Wednesday, August 21, 2013

Samoa Half Iron

I can not describe how beautiful my adventure Samoa was. We arrived in the early hours of the Thursday  before the race and we welcomed with some local musicians. I was then greeted by two local triathletes and was transported to a nearby hotel. I was brave and agreed to get up in 2 and 1/2 hours to go for a ride over the course...literally we rode about 70km. I prepared my bike and fell asleep waking to the phone ringing as the pick up was waiting out front.

The ride was great and really worth while. We headed out along the coast road passing though the villages that were preparing for the weekends race. There was a competition for the cleanest village that could also tie up its pigs, dogs and chickens. Each village was given a country to support which added a lot of excitement and vibrancy on race day. The verdict on the conditions was hot (bloody hot) and a little bumpy on the roads but generally good and very well organised, scenery spot on.




I spent the rest of the day relaxing before registration, race briefing and dinner. 

The next day was a blast. After a long breakfast we headed to sliding rocks for a wade in some cool water.

At midday we had a parade of nations led by Apia police band. I have never felt so welcome. Samoans had never seen a triathlon and they really got behind it. We were welcomed at the end of the parade by the president and were left to do a open water swim and make our final preparations.

Race day

I woke up ready to go on race day. It was a pretty relaxed vibe. No wetsuits water temp was around 27. It was a brilliant morning and the sun left a fantastic hugh over the water. I exited the swim about 2m down (not bad for me). In transition I wasted a further minute putting on socks and cycle knicks. I was happy I did this as the bike course was a little bumpy. Out on the bike and I settled into a rytham. I was not aiming to tear the bike up as I was heavily focused on completing the run.

The cycle was incredible, there were sweeping landscapes of a tropical paradise. We passed through staggered villages along the way. All the villages had been given a country to support and were to be rewarded if they could demonstrate they were the cleanest, showed the most decoration and spirit and tied all their animals up. We the athletes were to vote. I was very impressed with the vibe it gave the course. There were supporters the whole way along. Special thanks to the lady in the village supporting the USA for the large bucket of cold water you threw on me!!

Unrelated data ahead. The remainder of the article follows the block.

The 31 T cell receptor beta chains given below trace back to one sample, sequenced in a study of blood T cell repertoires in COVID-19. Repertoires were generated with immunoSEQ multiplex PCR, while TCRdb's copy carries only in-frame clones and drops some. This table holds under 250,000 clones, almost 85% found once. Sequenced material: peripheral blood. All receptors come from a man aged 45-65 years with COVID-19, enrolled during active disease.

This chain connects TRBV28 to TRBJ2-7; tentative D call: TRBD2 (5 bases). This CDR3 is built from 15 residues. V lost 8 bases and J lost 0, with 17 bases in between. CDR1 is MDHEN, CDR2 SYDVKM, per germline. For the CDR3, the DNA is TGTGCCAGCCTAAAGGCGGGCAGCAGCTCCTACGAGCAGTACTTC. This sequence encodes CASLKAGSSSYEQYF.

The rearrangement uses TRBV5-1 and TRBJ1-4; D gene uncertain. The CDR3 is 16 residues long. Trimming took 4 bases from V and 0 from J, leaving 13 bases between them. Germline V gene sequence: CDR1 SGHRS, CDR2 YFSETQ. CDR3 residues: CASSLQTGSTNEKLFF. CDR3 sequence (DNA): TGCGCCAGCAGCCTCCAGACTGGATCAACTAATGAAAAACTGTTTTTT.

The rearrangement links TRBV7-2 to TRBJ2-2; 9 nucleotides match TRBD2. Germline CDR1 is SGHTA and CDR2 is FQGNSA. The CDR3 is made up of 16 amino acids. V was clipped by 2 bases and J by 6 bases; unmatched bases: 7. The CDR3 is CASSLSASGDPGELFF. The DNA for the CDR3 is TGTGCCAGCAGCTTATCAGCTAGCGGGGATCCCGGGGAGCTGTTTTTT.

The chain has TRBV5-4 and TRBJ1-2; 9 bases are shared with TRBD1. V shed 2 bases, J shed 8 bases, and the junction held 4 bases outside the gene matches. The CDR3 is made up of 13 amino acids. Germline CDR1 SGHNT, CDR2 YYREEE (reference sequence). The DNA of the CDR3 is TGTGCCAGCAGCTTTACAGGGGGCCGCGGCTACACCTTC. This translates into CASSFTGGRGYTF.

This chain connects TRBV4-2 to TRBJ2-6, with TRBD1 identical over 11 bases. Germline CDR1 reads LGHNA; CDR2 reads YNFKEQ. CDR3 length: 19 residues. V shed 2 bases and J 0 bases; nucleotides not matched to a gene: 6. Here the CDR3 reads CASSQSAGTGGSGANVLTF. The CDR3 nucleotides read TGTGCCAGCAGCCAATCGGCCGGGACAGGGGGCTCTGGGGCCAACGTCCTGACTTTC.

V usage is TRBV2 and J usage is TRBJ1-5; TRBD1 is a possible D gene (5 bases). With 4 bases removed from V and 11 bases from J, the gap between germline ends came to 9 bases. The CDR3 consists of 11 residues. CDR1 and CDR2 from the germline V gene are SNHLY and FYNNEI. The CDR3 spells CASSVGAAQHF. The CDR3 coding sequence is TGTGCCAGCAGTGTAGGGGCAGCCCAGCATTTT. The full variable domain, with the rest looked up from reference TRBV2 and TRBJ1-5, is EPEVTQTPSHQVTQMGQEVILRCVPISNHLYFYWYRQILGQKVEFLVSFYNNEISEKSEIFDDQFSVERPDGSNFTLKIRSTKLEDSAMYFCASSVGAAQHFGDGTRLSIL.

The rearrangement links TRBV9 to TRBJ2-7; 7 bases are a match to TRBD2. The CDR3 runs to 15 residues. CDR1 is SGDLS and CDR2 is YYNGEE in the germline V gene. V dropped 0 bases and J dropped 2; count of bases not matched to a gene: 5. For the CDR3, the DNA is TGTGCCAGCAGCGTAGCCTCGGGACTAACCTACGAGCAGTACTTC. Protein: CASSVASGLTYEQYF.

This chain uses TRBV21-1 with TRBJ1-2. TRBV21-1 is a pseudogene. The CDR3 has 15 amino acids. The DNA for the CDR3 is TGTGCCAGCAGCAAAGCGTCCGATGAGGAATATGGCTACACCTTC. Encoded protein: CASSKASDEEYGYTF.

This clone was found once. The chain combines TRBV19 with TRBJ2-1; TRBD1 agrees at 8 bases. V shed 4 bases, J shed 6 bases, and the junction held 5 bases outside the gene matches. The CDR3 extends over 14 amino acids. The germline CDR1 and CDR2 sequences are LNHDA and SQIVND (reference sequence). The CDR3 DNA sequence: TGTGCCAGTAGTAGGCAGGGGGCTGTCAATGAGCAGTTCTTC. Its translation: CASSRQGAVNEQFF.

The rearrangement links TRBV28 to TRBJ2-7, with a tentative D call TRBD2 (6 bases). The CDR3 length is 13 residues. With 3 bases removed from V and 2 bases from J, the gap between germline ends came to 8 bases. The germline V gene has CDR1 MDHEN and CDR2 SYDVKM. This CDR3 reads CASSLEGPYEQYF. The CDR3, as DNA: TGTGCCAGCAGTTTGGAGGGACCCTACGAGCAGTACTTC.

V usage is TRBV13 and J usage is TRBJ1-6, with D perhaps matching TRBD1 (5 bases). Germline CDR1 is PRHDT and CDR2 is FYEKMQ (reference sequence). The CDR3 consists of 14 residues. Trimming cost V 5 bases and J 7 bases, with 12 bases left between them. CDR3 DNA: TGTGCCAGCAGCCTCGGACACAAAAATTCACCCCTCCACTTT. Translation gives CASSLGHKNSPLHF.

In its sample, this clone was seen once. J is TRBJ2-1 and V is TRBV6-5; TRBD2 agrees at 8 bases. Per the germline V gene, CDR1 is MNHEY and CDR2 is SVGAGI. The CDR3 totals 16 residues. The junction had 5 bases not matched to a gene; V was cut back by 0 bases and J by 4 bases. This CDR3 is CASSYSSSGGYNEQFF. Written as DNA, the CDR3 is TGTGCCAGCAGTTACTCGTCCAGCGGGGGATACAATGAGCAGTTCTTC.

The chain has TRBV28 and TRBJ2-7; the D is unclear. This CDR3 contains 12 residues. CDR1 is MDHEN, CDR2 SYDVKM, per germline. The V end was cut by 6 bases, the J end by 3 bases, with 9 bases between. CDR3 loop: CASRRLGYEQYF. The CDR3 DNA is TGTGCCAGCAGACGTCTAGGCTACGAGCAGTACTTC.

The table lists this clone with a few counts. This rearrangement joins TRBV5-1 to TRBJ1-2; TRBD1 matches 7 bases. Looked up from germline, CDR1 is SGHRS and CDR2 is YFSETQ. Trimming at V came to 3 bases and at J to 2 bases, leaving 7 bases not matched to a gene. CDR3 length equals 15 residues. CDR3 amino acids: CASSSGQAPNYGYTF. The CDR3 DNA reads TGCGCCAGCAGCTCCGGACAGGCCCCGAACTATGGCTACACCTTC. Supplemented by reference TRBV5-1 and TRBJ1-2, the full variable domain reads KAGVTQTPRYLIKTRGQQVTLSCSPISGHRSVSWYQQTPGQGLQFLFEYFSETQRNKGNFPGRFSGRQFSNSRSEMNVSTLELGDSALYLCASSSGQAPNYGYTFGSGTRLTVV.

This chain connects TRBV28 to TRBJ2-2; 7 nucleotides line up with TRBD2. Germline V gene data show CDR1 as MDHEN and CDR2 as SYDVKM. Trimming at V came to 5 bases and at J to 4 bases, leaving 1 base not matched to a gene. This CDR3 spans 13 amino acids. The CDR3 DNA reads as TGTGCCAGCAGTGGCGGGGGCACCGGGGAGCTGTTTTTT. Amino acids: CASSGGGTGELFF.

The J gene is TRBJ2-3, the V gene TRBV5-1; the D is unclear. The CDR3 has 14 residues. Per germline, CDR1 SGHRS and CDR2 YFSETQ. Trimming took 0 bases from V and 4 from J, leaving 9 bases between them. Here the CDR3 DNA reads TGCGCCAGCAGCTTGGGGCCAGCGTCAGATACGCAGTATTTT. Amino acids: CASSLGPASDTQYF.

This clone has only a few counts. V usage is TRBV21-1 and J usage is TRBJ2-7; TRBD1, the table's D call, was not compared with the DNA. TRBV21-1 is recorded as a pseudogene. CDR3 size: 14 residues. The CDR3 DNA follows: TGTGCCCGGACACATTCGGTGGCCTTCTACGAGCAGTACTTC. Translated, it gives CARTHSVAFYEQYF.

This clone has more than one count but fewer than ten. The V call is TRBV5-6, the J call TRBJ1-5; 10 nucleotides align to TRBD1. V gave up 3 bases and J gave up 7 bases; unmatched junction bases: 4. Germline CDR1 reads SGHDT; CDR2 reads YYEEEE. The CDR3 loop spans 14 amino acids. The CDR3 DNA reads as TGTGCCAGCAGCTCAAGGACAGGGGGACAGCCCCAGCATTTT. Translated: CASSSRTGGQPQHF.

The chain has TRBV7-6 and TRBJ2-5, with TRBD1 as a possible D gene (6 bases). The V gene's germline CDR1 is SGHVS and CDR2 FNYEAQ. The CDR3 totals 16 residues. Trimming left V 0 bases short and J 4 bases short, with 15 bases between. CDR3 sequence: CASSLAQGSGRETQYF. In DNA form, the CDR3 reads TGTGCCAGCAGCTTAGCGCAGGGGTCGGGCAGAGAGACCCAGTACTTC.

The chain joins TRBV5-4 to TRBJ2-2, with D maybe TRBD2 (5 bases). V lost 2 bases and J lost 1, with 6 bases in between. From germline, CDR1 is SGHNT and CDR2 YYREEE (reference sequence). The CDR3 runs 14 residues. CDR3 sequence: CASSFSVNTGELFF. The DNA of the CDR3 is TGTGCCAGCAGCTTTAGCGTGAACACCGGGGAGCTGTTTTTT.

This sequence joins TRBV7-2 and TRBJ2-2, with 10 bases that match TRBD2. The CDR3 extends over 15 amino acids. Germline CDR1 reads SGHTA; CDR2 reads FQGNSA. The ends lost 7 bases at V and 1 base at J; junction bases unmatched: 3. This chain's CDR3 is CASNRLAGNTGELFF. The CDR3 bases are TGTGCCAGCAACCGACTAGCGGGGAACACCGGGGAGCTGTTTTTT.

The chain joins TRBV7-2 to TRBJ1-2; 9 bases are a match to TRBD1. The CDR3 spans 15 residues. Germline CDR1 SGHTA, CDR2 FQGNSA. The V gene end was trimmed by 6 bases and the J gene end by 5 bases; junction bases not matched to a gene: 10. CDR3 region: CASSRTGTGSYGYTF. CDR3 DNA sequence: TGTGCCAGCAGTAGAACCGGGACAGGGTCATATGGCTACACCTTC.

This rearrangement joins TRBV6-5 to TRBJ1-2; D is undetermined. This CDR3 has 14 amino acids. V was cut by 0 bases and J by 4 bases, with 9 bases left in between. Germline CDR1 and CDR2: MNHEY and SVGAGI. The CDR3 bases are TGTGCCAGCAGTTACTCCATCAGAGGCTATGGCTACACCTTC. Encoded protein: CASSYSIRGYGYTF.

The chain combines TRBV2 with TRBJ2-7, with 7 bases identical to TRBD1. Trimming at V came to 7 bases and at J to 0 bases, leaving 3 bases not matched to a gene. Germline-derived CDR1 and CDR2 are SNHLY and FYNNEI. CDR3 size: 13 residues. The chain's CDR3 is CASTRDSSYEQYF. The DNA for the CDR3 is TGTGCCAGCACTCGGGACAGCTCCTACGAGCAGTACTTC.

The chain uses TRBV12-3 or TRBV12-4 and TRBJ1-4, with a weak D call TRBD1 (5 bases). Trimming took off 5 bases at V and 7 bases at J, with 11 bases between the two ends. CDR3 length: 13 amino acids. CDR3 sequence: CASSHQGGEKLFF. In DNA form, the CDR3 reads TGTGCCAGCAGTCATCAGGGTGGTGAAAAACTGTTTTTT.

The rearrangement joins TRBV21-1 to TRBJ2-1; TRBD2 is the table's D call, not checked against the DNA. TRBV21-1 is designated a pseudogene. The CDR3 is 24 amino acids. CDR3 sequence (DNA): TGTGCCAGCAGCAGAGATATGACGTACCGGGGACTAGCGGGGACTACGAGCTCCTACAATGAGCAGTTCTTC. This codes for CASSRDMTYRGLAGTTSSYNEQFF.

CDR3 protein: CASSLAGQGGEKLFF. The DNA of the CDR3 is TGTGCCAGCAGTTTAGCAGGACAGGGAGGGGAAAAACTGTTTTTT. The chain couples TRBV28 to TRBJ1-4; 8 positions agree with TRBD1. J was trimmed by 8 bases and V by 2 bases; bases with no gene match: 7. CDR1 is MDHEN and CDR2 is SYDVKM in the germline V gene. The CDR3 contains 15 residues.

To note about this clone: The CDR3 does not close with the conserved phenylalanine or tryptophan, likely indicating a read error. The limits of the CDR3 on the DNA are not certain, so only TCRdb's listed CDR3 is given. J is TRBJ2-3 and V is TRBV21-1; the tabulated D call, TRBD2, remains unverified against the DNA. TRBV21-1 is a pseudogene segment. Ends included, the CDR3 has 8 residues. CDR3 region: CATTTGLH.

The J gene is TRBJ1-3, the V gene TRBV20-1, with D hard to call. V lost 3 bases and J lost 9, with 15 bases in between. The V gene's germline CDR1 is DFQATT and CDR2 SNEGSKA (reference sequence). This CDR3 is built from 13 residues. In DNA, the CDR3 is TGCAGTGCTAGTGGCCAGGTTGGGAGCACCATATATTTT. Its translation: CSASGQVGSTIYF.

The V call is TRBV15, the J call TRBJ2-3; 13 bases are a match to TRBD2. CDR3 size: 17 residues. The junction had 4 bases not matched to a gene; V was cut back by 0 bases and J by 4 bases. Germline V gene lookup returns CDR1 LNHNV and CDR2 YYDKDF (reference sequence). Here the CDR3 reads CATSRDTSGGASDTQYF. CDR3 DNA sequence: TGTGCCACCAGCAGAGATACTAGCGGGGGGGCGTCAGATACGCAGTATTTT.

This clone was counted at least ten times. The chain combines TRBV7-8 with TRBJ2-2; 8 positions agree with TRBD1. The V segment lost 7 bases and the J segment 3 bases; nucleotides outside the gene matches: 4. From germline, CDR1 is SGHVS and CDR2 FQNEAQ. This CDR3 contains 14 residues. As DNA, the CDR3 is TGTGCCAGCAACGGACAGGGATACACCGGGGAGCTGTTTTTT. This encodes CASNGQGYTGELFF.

What to do about nutrition in extreme heat...
Returning to the transition, I was becoming cautious of the heat. By now it was approaching 10am and the sun was starting to bite. I left transition well hydrated (I used 3 bottles on the bike 2 with Endura, 1 with water to utilise my gels). For me the nutrition plan was working. I had the theory on the run to use every station, there were 3 on the course, each of which you could access twice per lap. The first was just 1km after transition. I took water and ice. I then commenced taking water at EVERY station. I rubbed the ice on my neck and back and it seemed to be melting in my hand faster than it was cooling me... so hot. After 8km I took my first Endura gel. I then started drinking sports drink and water at each station there after. It was by no means my fastest ever run but I did not seem to fade on the run. I also found that the next day I was not as sore as I had expected. I was very pleased with third and feel I can take a number of things away from the race for the US.

I head to America next week to race Des Moins and Vegas. Thanks to all the support from Endura, Avanti Plus the Valley, CompresSport, Orca, RedDog, Brooks and AllSports Toowong.


Thanks to Scottie T photography for snapping these images of me in action. Visit Scottie's site at http://www.ScottieT.com/. If you are  a keen photographer Scottie offers regular tips on his newsletter so get on it!








The presentation ceremony was outstanding. We were treated to a traditional dance, a fire dance (shown below) and a traditional meal (with plates made of palm leaves)!





video


Yes the place is just as beautiful as the photos they were taken on my IPhone so no special effects here! If you are keen on going next year check out the race website http://www.samoahalfironman.com/ 



For all those interested in Strava links are below: 



Monday, August 19, 2013

Run June




After returning from cairns running was my priority. I set the goal of doing a fun run each weekend in June culminating in the Gold Coast half in early July. Races included the new city2south, the run away bay series, the Sunshine Coast run series and the Gold Coast half.

The inaugural city2south was great and I recommend the race next year. It was hilly and challenging but rewarding also. Emma Jackson took the race out in a fantastic performance running through ten in 34 minutes. I ended up with just on 4m Kim's which was pleasing at the stage of rehab.